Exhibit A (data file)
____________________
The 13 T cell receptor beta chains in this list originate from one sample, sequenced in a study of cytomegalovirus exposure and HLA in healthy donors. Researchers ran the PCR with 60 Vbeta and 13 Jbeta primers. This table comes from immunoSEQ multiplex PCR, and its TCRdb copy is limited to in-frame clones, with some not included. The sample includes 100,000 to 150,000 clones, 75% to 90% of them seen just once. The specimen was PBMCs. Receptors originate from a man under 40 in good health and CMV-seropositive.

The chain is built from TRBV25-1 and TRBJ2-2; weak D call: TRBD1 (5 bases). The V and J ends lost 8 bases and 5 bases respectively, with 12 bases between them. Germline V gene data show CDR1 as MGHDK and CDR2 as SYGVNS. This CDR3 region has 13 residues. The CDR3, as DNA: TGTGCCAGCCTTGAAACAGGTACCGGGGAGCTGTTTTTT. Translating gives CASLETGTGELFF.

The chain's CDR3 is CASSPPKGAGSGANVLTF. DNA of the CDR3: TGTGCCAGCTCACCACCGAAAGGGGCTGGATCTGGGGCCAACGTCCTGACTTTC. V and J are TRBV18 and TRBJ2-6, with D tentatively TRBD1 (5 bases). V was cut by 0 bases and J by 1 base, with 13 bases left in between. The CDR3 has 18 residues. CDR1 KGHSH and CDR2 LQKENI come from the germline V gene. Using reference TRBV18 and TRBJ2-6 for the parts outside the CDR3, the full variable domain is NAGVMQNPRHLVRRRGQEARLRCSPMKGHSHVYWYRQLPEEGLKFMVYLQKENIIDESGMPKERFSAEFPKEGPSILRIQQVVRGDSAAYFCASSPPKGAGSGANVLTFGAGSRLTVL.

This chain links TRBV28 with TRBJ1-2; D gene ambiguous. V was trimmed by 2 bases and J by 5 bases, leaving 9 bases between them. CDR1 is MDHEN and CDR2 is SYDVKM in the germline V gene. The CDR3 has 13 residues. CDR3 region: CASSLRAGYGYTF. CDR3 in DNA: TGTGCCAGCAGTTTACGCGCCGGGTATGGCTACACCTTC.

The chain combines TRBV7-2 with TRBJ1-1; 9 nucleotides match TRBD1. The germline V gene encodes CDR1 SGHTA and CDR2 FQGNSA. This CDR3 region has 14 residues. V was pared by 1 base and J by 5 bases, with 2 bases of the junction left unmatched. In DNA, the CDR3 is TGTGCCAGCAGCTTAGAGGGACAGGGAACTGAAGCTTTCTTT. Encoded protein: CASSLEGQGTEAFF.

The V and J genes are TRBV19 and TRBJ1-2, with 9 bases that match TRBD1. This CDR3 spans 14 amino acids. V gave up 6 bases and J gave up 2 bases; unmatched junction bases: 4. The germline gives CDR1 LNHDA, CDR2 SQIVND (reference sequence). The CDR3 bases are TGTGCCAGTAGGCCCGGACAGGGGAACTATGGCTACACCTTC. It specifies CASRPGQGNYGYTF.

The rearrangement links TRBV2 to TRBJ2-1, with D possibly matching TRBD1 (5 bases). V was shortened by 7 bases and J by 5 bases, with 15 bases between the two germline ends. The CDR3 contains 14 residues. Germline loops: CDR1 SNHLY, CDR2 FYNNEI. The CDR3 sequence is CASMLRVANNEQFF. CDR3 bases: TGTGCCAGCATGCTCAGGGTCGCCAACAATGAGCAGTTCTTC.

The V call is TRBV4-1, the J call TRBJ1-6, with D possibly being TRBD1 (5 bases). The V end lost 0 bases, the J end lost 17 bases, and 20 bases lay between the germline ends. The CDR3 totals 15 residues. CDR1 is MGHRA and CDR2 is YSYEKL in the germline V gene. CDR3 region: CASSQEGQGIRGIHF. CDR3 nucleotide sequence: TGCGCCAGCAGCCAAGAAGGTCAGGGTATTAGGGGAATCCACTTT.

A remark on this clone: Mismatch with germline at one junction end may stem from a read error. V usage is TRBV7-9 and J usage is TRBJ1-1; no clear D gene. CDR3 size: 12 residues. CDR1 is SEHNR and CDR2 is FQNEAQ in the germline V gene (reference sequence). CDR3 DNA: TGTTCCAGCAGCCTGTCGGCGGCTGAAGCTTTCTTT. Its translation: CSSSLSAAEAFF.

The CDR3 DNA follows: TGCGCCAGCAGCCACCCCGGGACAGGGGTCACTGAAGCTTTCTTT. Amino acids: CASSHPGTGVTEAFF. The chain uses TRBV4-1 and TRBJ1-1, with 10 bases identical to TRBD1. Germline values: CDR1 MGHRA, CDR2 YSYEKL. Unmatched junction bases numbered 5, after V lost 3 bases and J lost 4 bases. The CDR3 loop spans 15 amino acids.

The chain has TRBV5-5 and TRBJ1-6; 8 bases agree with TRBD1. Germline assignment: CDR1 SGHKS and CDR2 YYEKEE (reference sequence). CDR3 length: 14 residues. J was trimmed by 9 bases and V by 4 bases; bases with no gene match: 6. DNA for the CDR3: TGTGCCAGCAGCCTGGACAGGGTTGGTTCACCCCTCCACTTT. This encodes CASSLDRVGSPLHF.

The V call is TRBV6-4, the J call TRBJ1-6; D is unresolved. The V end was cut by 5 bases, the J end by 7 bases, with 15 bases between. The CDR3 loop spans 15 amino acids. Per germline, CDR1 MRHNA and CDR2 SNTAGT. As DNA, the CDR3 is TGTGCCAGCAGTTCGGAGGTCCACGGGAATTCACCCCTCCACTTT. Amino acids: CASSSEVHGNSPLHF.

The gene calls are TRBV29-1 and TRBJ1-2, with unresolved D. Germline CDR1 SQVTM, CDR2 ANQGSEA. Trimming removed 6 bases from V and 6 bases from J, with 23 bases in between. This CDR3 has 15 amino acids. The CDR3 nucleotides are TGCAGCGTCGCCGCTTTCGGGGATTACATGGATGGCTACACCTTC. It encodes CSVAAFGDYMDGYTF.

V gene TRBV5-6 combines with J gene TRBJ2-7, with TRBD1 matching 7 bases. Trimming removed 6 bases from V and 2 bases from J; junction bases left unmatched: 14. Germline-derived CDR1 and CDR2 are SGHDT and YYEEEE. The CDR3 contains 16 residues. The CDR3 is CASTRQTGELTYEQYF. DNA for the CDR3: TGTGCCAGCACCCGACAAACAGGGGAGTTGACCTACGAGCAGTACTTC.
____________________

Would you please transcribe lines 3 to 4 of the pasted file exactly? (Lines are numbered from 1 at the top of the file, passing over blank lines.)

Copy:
The chain's CDR3 is CASSPPKGAGSGANVLTF. DNA of the CDR3: TGTGCCAGCTCACCACCGAAAGGGGCTGGATCTGGGGCCAACGTCCTGACTTTC. V and J are TRBV18 and TRBJ2-6, with D tentatively TRBD1 (5 bases). V was cut by 0 bases and J by 1 base, with 13 bases left in between. The CDR3 has 18 residues. CDR1 KGHSH and CDR2 LQKENI come from the germline V gene. Using reference TRBV18 and TRBJ2-6 for the parts outside the CDR3, the full variable domain is NAGVMQNPRHLVRRRGQEARLRCSPMKGHSHVYWYRQLPEEGLKFMVYLQKENIIDESGMPKERFSAEFPKEGPSILRIQQVVRGDSAAYFCASSPPKGAGSGANVLTFGAGSRLTVL.

This chain links TRBV28 with TRBJ1-2; D gene ambiguous. V was trimmed by 2 bases and J by 5 bases, leaving 9 bases between them. CDR1 is MDHEN and CDR2 is SYDVKM in the germline V gene. The CDR3 has 13 residues. CDR3 region: CASSLRAGYGYTF. CDR3 in DNA: TGTGCCAGCAGTTTACGCGCCGGGTATGGCTACACCTTC.